I am often asked today if I am a doctor or an administrator, my response is both, always! You might ask, can a physician really be both? The answer is yes, BUT not every physician. If you take the group of all physicians, the first cut is those that are interested, then it is narrowed by those that are prepared: either through formal education, life experience or both, and the final cut is those that have the demonstrated ability to lead by inspiring a diverse team and operationalizing a vision. Today this represents a rather narrow playing field.

It is important to remember that doctors are different; many have dreamed of being a physician since childhood, and rank among the best and brightest, with often only the top 0.5% of high school students eventually being accepted into medical school.

Physician Executives are wired differently; they are decisive, based on an unwavering priority hierarchy:

  • Patients
  • Mission of the Organization
  • Personal Needs

Read Full Article.

Connect with us on LinkedIn, join our Active Network Program and look at the other areas of connection we offer.

150 Hits
0 Comments

Staying Grounded and Minding the Gap

I’ve read a number of articles on the Iceberg of Ignorance, originally published in 1989 by Sidney Yoshida, reporting that top leaders only understand about 4% of what is going on in their companies. Does this sound right to you? If you are a CEO, you may not believe it, but do we really know? If you are a manager or supervisor, you may believe this about your bosses, but not yourselves. If you aren’t a manager or supervisor, but report to one, you may completely agree with this statistic!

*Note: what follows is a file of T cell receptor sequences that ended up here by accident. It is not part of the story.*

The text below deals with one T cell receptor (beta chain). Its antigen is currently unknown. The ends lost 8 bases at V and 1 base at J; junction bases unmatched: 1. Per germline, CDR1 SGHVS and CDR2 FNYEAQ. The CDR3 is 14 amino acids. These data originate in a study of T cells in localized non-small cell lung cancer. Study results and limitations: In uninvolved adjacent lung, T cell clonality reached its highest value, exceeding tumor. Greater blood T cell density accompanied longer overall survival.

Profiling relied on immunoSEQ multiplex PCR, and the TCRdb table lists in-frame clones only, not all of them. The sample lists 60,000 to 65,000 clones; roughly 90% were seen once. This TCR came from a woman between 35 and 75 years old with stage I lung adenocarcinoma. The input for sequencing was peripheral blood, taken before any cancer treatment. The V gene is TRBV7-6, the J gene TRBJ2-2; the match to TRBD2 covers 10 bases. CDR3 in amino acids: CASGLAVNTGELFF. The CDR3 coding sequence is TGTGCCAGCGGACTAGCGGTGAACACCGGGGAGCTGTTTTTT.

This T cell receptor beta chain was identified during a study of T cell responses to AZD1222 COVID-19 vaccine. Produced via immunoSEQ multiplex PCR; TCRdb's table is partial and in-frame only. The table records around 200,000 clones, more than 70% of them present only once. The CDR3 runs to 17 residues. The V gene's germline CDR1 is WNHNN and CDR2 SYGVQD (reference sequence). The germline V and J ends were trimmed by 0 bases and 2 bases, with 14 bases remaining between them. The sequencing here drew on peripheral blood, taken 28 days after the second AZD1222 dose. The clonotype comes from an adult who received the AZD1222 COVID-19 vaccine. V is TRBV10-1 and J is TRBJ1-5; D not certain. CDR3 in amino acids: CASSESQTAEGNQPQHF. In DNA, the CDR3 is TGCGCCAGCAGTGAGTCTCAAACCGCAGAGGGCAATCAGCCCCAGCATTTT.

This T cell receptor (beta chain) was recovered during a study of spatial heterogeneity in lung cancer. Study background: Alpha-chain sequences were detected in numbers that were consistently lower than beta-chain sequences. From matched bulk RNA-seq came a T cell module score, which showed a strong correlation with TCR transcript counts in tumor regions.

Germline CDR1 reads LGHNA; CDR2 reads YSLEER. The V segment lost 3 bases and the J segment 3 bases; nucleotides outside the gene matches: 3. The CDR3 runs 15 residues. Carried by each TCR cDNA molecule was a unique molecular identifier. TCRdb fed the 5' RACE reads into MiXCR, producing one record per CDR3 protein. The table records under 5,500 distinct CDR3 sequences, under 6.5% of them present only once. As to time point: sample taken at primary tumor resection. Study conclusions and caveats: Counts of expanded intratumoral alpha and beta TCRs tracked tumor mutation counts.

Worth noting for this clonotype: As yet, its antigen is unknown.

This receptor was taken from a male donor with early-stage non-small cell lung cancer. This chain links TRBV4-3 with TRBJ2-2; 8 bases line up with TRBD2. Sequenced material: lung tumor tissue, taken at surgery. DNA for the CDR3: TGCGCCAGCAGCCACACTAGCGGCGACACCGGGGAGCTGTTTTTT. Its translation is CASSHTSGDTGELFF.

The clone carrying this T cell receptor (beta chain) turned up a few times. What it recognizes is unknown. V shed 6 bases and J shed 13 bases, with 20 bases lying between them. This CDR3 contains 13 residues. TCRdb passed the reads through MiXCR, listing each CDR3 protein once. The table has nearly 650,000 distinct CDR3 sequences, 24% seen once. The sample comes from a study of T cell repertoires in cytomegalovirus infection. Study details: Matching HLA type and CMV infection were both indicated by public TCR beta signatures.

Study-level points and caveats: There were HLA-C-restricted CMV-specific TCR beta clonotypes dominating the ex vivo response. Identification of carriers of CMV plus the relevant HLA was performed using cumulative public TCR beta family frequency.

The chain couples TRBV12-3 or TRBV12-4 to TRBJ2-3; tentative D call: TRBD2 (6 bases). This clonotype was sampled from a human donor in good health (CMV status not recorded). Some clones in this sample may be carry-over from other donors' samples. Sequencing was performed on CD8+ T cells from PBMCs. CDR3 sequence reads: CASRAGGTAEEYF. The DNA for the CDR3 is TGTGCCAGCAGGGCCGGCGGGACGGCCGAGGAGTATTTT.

While no leader in a large organization can truly know everything that happens on the front line, what are the best practices we can employ to ensure that we stay in touch with our staff? With our busy meeting schedules, how do we get in touch with what is really happening in our organizations?

I have used a few tactics over the years. Besides rounding on patients and staff, which I truly enjoy, I love to be present at as many recognition events as possible - quarterly leadership awards, patient experience milestones, annual tributes to Nurses, Doctors, Allied Health, etc. “Lunch with Lee Ann” is monthly event that I started years ago with both managers and staff.

Read Full Article.

Connect with us on LinkedIn, join our Active Network Program and look at the other areas of connection we offer.

179 Hits
0 Comments

Can We Become Age-agnostic? Do Your Part – Be a “Perennial”

The deeper I get sucked into this vortex of dialog about aging – older vs elder, saging versus aging, retirement versus rewirement, etc., etc., ad nauseum – the more I sense that we are creeping to the edge of an age-agnostic era.

What does that mean? It means that instead of our identity being tied to a number it will be tied to how we choose to pursue our life.

Show of hands: how many of you mid-lifers and beyond would find that refreshing?

Read Full Article.

Connect with us on LinkedIn, join our Active Network Program and look at the other areas of connection we offer.

174 Hits
0 Comments

Are You On a Two-tank Journey With a One-tank Mindset?

Stan is a C-level executive in his late fifties. He’s done well, thriving and progressing in the volatile, high-pressure world of healthcare. Also, like many at his level in this chaotically-evolving industry, his career was recently disrupted when he was laid off, despite a stellar performance record, following the merger of two health systems.